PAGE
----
As a popular, sleepy-voiced prop comic in the 1980s, Joel Hodgson turned his back on success as a stand-up comedian. He found renewed fame as the creator and first host of “Mystery Science Theater 3000.” In the cult hit TV series, Hodgson’s hapless human and a pair of wisecracking robots heckled some of the shlockiest movies ever made. Hodgson left “MST3K” in 1993 but has returned as a movie riffer with his new, DVD-based venture Cinematic Titanic, which he performs alongside fellow “MST3K” alumni Trace Beaulieu, Frank Conniff, J. Elvis Weinstein and Mary Jo Pehl. Hodgson and company bring the Cinematic Titanic stage show to Atlanta’s Alliance Theatre May 15 and 16.
How did you decide to do a new movie-riffing project?
It was just because it’s so much fun to do. I was missing it. It’s the most fun I ever had in show business. We’ve also all known each other for 20 years, and we’ve always been friends, so it was easy once we decided to do it.
How is Cinematic Titanic different from “Mystery Science Theater 3000"?
When I started “MST,” I didn’t think that people would accept the idea of these silhouettes of people commenting on movies, so I worked hard to create this elaborate justification for it. I don’t think that’s as necessary with Cinematic Titanic. We want it to be stripped-down movie riffing, in the most basic form. It was making it very direct, as simple as us and a movie and an audience. It’s kind of like a Philip Glass recital with movie riffing.
How does the preparation process differ from “MST3K”?
When we did “MST3K,” we went through the movie about twice when writing, all in one room, from 10 in the morning to about 4 in the afternoon. The first day was watching the movie and writing. The next day was writing the sketches. The third day was another pass at the movie and the script, then several days of rehearsal and shooting. It was a seven- or eight-day cycle.
Now, for Cinematic Titanic, we all live in different places, so we all work on the script separately. I can do about 10 minutes of the movie a day, and it takes me a good week to get through a movie. You kind of have the others’ voices embedded in your head, so when writing jokes, you think, “That could be a Frank line,” or “That could be a Mary Jo line.” We record it in shifts, so it’s kind of a collage but it all fits together. In the old days, it was a Lord of the Rings sensibility: You had you yell out [your ideas] in a room. This is more internal, in a way.
How about for the live show?
For Atlanta, we’re doing a new movie called Danger on Tiki Island. We’re just getting the script together now, so we’ll get a chance to practice it individually. We’ll practice the day before and the day of, so we’ll have done it about three times prior to its first performance. I think Danger on Tiki Island is a great monster movie. It’s from the Philippines, it’s beautifully shot, and it probably has the worst monster of any movie I’ve ever riffed on.
Do you choose different kinds of cheesy movies for Cinematic Titanic than you used to?
For our first year, we didn’t have any money, so we did public domain movies. The Doomsday Machine, Frankenstein’s Castle of Freaks, Legacy of Blood and The Wasp Woman were all in the public domain. The recent movies we’ve been able to license. We’re slowly going up the food chain. We just did a film called Dynamite Brothers, which is R rated for the harsh language in it. We never would have done one like that for "MST3K."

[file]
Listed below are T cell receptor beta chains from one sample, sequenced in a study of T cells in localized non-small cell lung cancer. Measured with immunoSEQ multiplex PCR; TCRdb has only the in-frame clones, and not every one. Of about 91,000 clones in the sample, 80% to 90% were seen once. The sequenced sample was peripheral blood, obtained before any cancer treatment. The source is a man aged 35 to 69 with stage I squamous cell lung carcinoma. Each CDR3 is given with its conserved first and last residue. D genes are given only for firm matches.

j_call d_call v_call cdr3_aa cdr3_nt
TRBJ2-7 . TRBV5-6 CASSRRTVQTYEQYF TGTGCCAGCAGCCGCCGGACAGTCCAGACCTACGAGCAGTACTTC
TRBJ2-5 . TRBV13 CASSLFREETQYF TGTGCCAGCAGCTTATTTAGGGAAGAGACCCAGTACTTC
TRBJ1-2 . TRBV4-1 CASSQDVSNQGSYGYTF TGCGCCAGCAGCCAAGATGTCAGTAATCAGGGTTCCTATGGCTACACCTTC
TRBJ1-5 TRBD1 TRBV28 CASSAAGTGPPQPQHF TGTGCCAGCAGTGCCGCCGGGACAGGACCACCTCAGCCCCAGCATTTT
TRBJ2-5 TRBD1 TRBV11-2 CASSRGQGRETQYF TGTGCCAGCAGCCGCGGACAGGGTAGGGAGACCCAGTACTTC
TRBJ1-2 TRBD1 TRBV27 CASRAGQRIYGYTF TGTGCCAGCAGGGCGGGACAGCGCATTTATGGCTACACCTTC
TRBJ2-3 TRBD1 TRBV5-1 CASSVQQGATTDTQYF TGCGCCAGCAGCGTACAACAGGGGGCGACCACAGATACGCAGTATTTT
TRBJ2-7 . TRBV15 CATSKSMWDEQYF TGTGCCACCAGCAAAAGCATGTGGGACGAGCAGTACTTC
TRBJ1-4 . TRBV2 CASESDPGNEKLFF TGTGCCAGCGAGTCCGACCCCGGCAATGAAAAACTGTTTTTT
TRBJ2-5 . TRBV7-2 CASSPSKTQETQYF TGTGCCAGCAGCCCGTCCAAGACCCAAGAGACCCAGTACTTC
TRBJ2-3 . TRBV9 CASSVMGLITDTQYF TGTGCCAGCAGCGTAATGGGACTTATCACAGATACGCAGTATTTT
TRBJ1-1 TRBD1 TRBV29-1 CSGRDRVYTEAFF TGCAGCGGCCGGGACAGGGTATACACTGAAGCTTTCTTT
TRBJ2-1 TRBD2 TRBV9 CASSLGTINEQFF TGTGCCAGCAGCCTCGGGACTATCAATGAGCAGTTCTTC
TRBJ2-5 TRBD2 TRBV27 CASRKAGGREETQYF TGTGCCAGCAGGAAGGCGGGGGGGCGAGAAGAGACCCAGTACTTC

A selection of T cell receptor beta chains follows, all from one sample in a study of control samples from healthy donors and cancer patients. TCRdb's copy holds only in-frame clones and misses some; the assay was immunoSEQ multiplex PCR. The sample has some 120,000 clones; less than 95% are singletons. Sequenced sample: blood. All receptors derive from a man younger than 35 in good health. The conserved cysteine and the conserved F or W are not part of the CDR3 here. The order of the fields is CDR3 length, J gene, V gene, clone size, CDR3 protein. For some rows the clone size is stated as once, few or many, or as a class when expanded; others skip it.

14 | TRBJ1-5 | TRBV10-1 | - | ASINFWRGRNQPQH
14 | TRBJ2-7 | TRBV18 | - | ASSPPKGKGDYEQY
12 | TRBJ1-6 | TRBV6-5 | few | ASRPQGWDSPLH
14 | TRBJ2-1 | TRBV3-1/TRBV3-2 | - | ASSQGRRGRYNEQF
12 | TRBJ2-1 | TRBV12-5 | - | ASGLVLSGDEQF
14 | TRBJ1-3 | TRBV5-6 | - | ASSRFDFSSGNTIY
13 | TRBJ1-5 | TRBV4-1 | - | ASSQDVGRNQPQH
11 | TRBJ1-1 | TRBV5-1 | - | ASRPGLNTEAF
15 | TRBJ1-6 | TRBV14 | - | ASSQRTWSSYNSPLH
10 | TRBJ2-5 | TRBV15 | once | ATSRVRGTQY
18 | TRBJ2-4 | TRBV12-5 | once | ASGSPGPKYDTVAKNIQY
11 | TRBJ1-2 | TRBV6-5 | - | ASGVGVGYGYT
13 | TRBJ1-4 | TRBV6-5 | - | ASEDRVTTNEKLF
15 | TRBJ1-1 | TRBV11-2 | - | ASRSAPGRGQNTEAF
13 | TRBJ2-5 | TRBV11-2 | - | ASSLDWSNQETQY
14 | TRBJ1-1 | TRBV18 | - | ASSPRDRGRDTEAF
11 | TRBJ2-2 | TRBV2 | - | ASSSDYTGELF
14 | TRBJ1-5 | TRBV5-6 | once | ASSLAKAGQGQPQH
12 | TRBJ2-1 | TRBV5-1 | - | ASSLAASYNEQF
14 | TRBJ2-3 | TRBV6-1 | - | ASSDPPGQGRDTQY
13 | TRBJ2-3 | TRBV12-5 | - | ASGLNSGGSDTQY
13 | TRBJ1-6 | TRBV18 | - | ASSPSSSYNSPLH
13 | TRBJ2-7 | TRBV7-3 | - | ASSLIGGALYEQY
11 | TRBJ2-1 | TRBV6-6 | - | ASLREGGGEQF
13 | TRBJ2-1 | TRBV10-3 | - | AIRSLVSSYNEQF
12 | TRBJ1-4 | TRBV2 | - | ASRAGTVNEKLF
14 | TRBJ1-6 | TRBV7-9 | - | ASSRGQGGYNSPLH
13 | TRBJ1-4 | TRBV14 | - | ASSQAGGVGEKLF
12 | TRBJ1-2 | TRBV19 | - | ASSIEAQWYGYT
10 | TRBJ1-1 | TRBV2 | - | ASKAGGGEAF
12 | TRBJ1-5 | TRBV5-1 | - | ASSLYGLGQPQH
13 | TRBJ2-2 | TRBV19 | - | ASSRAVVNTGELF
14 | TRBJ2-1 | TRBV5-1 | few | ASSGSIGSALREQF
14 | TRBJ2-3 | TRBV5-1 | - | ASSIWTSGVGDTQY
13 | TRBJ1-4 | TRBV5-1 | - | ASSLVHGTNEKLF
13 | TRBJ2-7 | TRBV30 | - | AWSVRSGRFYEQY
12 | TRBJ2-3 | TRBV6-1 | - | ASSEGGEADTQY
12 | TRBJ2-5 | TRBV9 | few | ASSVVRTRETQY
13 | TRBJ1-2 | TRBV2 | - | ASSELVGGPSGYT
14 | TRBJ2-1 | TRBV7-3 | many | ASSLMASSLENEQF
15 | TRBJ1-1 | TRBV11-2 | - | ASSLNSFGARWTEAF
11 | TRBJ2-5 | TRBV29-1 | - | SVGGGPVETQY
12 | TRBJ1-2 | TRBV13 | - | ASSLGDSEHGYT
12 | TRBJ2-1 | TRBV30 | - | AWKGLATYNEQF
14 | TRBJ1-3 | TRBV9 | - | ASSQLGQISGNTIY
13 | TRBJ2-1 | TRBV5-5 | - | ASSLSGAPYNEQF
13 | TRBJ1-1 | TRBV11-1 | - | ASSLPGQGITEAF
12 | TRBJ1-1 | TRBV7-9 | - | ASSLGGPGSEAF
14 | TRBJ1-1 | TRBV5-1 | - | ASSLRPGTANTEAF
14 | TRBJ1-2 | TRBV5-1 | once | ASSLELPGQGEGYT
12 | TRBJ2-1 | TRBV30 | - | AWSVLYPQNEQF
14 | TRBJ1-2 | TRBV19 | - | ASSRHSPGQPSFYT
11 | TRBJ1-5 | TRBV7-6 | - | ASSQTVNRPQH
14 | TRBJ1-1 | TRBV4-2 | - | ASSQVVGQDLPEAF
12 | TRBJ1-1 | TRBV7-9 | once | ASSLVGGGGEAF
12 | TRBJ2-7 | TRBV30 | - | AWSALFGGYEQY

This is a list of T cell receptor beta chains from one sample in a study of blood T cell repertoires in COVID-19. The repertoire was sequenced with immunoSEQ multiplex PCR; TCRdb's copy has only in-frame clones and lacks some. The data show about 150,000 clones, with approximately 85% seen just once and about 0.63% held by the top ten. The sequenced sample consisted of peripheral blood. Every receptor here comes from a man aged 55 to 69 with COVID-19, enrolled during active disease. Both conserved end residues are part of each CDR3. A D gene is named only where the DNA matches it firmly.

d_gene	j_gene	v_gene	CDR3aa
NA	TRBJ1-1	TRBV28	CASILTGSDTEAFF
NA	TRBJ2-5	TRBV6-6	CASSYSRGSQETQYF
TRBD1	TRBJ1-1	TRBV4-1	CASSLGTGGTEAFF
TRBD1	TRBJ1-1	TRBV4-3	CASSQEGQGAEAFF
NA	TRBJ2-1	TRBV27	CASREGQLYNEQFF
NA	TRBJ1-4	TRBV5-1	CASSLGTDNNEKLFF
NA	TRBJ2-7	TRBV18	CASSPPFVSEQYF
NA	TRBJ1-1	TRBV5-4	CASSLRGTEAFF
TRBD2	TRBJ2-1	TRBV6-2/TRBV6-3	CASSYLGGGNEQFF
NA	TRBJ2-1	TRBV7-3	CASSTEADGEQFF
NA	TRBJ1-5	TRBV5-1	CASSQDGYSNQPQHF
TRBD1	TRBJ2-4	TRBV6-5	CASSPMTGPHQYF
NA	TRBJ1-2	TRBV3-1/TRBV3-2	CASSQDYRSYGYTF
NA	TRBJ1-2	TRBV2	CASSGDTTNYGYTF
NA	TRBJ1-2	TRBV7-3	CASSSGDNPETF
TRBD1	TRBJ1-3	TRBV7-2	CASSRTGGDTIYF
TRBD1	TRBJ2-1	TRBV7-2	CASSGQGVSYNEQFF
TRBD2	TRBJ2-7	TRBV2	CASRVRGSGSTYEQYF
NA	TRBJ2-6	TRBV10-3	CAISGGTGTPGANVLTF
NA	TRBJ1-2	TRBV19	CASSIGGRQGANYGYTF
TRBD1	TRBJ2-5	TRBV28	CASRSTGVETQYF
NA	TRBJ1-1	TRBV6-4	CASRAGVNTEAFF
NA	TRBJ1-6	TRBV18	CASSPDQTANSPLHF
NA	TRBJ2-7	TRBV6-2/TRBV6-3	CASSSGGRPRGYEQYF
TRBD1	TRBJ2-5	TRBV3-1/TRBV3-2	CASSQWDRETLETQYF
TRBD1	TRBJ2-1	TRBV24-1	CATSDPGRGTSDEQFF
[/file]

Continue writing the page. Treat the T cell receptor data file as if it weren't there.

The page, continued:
Do you have a rivalry with RiffTrax, the downloadable commentaries from Michael Nelson and other "MST3K" alumni?
I’m really alert that they’re out there, but they’re doing something that’s so different. They’re in the MP3 business, doing [comments] on newer movies. I did notice that after we started, they started doing older, "MST3K"-type movies. Our thing is about cheesy movies, that’s all we do. They do it all, bad ones, good ones, shorts. I did see that they’ve been running an ad for one that says “It’s MST3K meets Jaws.” That kind of got me. I said “Whaaat? They can’t do that.” What’s up with that? Jaws is Jaws, but that’s not “MST3K.” They’re really talented and really good at what they do, but that made me feel competitive.
Cinematic Titanic is a creator-owned venture, and each disc opens with a disclaimer discouraging fans from taping it. Has that been a problem?
We don’t know how many people are illegally copying it. We’re kind of like the Grateful Dead, because so many people tape our stuff. When we first started doing “Mystery Science Theater 3000,” we encouraged people to “Keep circulating the tapes,” which became our motto, because so few people could see the show, and we’d already been paid. Now we’re just trying to inform them that we need to be paid for it to be able to keep doing the show. We’re not a corporation — we’re not TimeWarner.
Otherwise, how's it been going as a creative venture outside the usual system?
We’re thrilled — it’s working great. We’ve been in 10 cities now doing the live show, and we pretty much sell out. We usually sell 90 percent of the tickets, and considering that it’s during a recession, we think it’s great. And it’s all based on fans of “MST3K.” It’s based on how organized they are and how great they are. It was kind of an instant success. We announced it and they snapped it up. I can’t imagine what it would have been like without them.
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